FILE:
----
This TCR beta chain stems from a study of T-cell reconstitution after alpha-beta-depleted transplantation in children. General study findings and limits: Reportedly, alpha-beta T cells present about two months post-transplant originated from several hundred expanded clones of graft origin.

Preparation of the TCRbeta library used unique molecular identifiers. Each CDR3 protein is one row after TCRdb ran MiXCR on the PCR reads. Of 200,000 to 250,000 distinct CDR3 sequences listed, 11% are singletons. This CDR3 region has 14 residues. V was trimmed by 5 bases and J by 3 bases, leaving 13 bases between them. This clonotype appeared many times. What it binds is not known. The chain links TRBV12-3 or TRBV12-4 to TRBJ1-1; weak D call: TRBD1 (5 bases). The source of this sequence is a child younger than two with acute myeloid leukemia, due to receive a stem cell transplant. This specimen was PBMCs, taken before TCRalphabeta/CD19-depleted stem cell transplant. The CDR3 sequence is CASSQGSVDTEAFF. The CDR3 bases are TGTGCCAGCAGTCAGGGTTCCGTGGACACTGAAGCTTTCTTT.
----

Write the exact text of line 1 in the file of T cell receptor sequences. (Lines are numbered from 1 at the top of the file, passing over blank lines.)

This TCR beta chain stems from a study of T-cell reconstitution after alpha-beta-depleted transplantation in children. General study findings and limits: Reportedly, alpha-beta T cells present about two months post-transplant originated from several hundred expanded clones of graft origin.